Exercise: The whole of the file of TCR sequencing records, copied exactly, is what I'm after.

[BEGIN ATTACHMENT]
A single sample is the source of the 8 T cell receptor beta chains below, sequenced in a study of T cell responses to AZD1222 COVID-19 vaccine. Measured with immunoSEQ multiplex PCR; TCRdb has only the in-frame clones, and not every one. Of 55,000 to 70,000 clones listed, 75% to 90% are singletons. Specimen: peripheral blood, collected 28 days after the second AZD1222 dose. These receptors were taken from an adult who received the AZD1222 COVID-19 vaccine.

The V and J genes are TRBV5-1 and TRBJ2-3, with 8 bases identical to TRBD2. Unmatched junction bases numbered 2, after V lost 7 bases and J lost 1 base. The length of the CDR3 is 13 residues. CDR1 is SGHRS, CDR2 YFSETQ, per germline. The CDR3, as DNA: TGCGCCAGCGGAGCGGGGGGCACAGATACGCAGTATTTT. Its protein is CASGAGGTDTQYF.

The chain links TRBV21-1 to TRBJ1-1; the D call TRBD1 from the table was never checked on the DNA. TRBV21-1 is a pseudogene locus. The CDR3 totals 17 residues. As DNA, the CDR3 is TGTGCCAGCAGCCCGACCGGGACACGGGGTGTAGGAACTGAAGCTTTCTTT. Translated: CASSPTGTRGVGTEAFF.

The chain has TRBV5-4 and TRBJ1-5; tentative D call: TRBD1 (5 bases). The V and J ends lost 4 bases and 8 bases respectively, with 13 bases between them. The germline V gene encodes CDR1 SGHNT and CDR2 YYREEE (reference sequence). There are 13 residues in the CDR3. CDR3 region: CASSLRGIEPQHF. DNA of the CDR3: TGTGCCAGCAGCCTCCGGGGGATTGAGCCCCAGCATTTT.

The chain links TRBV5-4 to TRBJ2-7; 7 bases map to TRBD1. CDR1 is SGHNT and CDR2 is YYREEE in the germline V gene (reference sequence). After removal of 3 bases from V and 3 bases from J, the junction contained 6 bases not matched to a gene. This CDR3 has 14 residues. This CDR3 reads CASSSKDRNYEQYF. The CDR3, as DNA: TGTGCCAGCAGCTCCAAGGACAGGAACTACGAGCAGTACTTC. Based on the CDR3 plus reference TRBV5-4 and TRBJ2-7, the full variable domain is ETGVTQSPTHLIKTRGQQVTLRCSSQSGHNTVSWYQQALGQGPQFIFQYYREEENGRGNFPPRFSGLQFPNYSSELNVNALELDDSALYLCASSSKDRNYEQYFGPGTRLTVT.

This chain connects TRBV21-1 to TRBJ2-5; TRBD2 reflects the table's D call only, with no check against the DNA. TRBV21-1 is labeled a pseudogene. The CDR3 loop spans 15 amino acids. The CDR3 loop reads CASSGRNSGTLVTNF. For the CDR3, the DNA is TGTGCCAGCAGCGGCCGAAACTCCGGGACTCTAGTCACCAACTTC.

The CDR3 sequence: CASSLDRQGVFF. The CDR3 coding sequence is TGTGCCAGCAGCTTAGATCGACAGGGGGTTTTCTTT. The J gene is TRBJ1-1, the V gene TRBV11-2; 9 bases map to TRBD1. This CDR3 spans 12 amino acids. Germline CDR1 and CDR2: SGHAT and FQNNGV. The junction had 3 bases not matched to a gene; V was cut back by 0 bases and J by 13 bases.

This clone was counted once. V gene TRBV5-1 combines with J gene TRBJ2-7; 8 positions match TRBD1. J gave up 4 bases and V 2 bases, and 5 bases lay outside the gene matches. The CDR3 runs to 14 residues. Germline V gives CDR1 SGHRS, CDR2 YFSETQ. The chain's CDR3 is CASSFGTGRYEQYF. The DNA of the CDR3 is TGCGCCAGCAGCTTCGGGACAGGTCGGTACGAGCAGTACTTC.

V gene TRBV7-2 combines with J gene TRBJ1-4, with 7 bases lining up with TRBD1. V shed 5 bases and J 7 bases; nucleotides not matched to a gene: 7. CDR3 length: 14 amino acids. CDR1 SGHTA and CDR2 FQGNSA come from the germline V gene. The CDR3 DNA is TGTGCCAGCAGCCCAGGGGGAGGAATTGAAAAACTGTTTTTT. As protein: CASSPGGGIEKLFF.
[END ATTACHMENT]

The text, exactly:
A single sample is the source of the 8 T cell receptor beta chains below, sequenced in a study of T cell responses to AZD1222 COVID-19 vaccine. Measured with immunoSEQ multiplex PCR; TCRdb has only the in-frame clones, and not every one. Of 55,000 to 70,000 clones listed, 75% to 90% are singletons. Specimen: peripheral blood, collected 28 days after the second AZD1222 dose. These receptors were taken from an adult who received the AZD1222 COVID-19 vaccine.

The V and J genes are TRBV5-1 and TRBJ2-3, with 8 bases identical to TRBD2. Unmatched junction bases numbered 2, after V lost 7 bases and J lost 1 base. The length of the CDR3 is 13 residues. CDR1 is SGHRS, CDR2 YFSETQ, per germline. The CDR3, as DNA: TGCGCCAGCGGAGCGGGGGGCACAGATACGCAGTATTTT. Its protein is CASGAGGTDTQYF.

The chain links TRBV21-1 to TRBJ1-1; the D call TRBD1 from the table was never checked on the DNA. TRBV21-1 is a pseudogene locus. The CDR3 totals 17 residues. As DNA, the CDR3 is TGTGCCAGCAGCCCGACCGGGACACGGGGTGTAGGAACTGAAGCTTTCTTT. Translated: CASSPTGTRGVGTEAFF.

The chain has TRBV5-4 and TRBJ1-5; tentative D call: TRBD1 (5 bases). The V and J ends lost 4 bases and 8 bases respectively, with 13 bases between them. The germline V gene encodes CDR1 SGHNT and CDR2 YYREEE (reference sequence). There are 13 residues in the CDR3. CDR3 region: CASSLRGIEPQHF. DNA of the CDR3: TGTGCCAGCAGCCTCCGGGGGATTGAGCCCCAGCATTTT.

The chain links TRBV5-4 to TRBJ2-7; 7 bases map to TRBD1. CDR1 is SGHNT and CDR2 is YYREEE in the germline V gene (reference sequence). After removal of 3 bases from V and 3 bases from J, the junction contained 6 bases not matched to a gene. This CDR3 has 14 residues. This CDR3 reads CASSSKDRNYEQYF. The CDR3, as DNA: TGTGCCAGCAGCTCCAAGGACAGGAACTACGAGCAGTACTTC. Based on the CDR3 plus reference TRBV5-4 and TRBJ2-7, the full variable domain is ETGVTQSPTHLIKTRGQQVTLRCSSQSGHNTVSWYQQALGQGPQFIFQYYREEENGRGNFPPRFSGLQFPNYSSELNVNALELDDSALYLCASSSKDRNYEQYFGPGTRLTVT.

This chain connects TRBV21-1 to TRBJ2-5; TRBD2 reflects the table's D call only, with no check against the DNA. TRBV21-1 is labeled a pseudogene. The CDR3 loop spans 15 amino acids. The CDR3 loop reads CASSGRNSGTLVTNF. For the CDR3, the DNA is TGTGCCAGCAGCGGCCGAAACTCCGGGACTCTAGTCACCAACTTC.

The CDR3 sequence: CASSLDRQGVFF. The CDR3 coding sequence is TGTGCCAGCAGCTTAGATCGACAGGGGGTTTTCTTT. The J gene is TRBJ1-1, the V gene TRBV11-2; 9 bases map to TRBD1. This CDR3 spans 12 amino acids. Germline CDR1 and CDR2: SGHAT and FQNNGV. The junction had 3 bases not matched to a gene; V was cut back by 0 bases and J by 13 bases.

This clone was counted once. V gene TRBV5-1 combines with J gene TRBJ2-7; 8 positions match TRBD1. J gave up 4 bases and V 2 bases, and 5 bases lay outside the gene matches. The CDR3 runs to 14 residues. Germline V gives CDR1 SGHRS, CDR2 YFSETQ. The chain's CDR3 is CASSFGTGRYEQYF. The DNA of the CDR3 is TGCGCCAGCAGCTTCGGGACAGGTCGGTACGAGCAGTACTTC.

V gene TRBV7-2 combines with J gene TRBJ1-4, with 7 bases lining up with TRBD1. V shed 5 bases and J 7 bases; nucleotides not matched to a gene: 7. CDR3 length: 14 amino acids. CDR1 SGHTA and CDR2 FQGNSA come from the germline V gene. The CDR3 DNA is TGTGCCAGCAGCCCAGGGGGAGGAATTGAAAAACTGTTTTTT. As protein: CASSPGGGIEKLFF.